Investment adviser Oz Management, LP has agreed to pay a $4.25M penalty to settle SEC charges that it provided inaccurate trading data to four prime brokers. This led to inaccuracies in the books and records of the brokers, including the inaccurate listing of about 552 million shares. Also, the inaccurate trading information resulted in inaccuracies in the information given to the regulator during investigations.
The SEC’s order said that for almost six years, up through the end of 2013, the firm misidentified certain trades in information given to the brokers. Trade settlement was not impacted. However, in addition to the erroneous listings previously mentioned, the wrong information was also woven into the data that the brokers electronically provided to regulators.
Because of this, about 14.4 million shares were inaccurately reported when addressing SEC requests. It was this inaccurate information that the Financial Industry Regulatory Authority used to make a number of referrals to the agency.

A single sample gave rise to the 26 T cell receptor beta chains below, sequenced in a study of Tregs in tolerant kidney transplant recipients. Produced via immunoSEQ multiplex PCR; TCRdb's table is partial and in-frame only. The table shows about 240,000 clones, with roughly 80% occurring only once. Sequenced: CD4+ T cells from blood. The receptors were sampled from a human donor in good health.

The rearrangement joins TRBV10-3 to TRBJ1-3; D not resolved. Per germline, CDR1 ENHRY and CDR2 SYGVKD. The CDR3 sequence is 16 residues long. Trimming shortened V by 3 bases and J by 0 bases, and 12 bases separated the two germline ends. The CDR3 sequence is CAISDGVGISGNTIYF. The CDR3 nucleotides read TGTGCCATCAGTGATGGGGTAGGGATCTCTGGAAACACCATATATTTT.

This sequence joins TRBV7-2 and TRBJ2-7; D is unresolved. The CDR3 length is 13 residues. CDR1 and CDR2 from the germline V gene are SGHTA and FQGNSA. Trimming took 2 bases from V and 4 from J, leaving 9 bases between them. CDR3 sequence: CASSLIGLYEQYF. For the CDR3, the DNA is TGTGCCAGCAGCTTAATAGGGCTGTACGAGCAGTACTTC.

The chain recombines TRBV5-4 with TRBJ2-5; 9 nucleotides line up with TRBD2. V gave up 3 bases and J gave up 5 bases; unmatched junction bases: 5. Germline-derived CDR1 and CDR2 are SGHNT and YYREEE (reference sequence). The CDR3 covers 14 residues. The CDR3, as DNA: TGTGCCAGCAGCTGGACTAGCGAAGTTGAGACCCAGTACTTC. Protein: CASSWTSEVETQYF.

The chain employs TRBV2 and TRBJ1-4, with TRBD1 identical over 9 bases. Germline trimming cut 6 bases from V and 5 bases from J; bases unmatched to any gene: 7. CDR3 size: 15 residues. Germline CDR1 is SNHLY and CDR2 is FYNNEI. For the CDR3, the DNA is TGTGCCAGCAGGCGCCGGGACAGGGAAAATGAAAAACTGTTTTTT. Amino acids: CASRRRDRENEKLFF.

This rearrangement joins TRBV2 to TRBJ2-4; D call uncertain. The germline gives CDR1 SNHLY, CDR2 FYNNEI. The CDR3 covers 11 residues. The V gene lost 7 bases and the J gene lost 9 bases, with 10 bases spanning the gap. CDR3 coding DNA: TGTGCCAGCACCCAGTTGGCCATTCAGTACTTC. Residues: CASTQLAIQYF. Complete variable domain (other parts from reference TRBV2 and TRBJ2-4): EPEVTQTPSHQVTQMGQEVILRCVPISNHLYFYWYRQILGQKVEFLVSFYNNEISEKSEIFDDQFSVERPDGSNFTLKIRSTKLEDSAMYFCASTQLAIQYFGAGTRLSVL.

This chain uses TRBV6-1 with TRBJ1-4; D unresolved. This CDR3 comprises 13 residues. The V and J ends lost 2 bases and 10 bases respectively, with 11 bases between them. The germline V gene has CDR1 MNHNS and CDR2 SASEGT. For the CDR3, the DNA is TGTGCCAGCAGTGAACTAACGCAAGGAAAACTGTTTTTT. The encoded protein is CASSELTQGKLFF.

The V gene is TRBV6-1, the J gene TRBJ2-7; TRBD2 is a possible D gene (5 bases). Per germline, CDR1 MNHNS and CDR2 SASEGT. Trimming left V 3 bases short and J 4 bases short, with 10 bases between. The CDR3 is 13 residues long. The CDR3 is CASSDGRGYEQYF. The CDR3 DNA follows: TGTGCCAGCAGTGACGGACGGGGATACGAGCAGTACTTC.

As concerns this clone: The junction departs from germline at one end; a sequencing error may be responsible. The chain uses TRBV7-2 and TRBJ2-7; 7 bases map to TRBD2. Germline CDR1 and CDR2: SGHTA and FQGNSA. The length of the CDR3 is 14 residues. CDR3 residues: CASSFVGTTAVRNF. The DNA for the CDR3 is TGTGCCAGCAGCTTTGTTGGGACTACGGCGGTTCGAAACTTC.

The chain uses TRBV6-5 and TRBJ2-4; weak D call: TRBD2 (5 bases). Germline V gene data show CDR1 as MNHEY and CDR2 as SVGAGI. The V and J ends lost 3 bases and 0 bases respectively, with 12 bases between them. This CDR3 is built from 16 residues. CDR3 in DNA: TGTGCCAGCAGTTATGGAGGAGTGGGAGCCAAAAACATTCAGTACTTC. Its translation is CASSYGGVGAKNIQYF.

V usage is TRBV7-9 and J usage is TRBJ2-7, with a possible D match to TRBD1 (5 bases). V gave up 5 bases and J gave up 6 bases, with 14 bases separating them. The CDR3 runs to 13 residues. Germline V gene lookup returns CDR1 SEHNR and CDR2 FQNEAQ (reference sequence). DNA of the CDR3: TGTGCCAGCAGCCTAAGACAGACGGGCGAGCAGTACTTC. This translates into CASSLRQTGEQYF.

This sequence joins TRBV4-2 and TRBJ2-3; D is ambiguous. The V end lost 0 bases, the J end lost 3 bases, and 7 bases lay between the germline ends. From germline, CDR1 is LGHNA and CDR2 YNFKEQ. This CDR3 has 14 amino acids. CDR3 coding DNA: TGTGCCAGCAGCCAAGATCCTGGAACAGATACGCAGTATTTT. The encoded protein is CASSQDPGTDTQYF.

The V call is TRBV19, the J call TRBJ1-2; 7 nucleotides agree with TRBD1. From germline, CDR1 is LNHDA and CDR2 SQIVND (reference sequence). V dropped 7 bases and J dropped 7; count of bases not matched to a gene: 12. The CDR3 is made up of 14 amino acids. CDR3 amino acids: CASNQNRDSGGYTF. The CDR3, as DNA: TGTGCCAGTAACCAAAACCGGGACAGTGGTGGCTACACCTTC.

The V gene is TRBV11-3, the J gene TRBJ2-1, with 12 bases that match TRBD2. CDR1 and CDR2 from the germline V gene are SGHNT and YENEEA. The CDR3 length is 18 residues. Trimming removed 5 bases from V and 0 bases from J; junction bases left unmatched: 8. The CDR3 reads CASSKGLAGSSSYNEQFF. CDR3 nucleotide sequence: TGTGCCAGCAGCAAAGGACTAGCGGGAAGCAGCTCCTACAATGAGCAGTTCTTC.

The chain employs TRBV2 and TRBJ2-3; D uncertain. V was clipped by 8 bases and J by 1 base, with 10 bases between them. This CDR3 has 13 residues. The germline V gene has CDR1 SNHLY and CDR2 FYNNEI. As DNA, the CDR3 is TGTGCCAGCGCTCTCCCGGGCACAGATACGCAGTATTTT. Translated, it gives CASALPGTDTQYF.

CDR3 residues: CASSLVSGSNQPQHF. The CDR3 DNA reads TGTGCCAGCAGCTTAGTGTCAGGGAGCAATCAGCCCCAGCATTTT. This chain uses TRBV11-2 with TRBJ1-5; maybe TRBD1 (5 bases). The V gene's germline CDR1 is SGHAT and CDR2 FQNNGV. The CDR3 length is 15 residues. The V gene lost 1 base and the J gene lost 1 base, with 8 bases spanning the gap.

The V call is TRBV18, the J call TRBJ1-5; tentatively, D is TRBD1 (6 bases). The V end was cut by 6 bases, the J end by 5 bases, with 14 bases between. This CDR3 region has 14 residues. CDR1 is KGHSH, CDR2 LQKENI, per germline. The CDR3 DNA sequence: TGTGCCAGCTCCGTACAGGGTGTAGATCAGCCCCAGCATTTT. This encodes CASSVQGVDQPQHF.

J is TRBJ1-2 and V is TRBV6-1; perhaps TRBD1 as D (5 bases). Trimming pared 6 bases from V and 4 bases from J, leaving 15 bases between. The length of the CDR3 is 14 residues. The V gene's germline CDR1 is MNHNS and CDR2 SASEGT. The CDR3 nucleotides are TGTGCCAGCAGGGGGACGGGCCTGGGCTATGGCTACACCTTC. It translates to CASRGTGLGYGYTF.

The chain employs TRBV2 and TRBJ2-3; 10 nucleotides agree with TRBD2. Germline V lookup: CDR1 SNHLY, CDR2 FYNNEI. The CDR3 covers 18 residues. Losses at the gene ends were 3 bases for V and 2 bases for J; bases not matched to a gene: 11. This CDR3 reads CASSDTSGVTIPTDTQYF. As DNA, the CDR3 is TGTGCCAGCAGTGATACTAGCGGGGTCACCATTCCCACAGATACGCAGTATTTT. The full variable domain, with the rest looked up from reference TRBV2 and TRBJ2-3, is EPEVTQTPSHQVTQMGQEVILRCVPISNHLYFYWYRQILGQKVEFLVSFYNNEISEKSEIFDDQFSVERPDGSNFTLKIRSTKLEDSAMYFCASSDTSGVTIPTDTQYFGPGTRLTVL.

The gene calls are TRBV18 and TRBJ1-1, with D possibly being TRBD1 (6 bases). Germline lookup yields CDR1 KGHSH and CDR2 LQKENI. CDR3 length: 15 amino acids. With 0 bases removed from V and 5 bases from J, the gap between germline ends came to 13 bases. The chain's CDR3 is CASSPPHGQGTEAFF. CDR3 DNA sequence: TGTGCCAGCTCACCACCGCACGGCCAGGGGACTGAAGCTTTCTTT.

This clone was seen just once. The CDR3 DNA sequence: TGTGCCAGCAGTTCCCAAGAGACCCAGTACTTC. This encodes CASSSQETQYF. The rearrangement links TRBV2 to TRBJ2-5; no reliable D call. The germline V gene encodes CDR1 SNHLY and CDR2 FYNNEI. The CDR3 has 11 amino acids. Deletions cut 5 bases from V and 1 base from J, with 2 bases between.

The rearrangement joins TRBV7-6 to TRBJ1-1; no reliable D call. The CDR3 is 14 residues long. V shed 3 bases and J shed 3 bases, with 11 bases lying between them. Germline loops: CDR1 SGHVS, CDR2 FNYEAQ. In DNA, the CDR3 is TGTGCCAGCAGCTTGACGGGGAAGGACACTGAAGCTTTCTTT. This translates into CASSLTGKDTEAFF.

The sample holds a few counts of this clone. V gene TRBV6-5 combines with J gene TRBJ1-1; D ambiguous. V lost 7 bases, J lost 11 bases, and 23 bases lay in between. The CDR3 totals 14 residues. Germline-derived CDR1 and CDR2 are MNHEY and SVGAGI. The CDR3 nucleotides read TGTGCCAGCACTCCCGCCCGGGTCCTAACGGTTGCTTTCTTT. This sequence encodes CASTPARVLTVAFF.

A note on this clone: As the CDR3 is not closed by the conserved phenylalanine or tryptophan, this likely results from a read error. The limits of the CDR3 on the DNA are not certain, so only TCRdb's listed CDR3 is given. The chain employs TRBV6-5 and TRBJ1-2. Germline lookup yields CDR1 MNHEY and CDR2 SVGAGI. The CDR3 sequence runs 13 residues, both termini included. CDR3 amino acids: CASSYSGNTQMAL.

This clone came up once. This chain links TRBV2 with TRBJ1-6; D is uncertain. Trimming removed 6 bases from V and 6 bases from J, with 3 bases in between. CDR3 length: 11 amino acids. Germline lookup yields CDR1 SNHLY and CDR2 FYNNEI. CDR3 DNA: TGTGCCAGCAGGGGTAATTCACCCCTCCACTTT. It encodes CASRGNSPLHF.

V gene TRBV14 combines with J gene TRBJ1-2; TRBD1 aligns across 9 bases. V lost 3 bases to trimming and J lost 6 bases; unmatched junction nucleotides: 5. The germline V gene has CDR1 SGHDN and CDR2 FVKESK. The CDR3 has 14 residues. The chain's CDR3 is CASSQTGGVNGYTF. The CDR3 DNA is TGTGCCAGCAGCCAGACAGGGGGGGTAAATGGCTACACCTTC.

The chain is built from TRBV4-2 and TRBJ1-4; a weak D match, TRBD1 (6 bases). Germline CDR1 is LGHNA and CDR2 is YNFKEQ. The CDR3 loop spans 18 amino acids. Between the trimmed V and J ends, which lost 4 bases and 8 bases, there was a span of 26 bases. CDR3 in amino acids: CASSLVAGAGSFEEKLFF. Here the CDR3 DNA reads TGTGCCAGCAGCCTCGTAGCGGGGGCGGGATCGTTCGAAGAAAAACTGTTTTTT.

The SEC discovered the purported violations during a 2013 probe when it realized that Oz Management’s files didn’t identify trades the same way as was noted on blue sheets. In certain trades the investment adviser did not characterize the sales as short or long in the same way that they were marked when they were sent to the market. Instead, the trades were filtered according to other factors.
Blue sheets contain specifics of each equity or options trade that is routed through clearing brokerage firms. They are no longer actual sheets that are colored blue and are now submitted in electronic format. However, the SEC continues to rely on them just as much for conducting examinations, investigating certain misconduct, and reconstructing trading in the wake of market volatility.
Oz Management not only settled the SEC charges but also admitted to wrongdoing.
It was just last year that the regulator filed a case against Scottrade for not providing complete and accurate blue sheet submissions regarding the trading of the firm and its customers. Scottrade admitted to violating the federal securities laws’ recordkeeping provisions and consented to pay a $2.5 million penalty.
Read the SEC Order (PDF)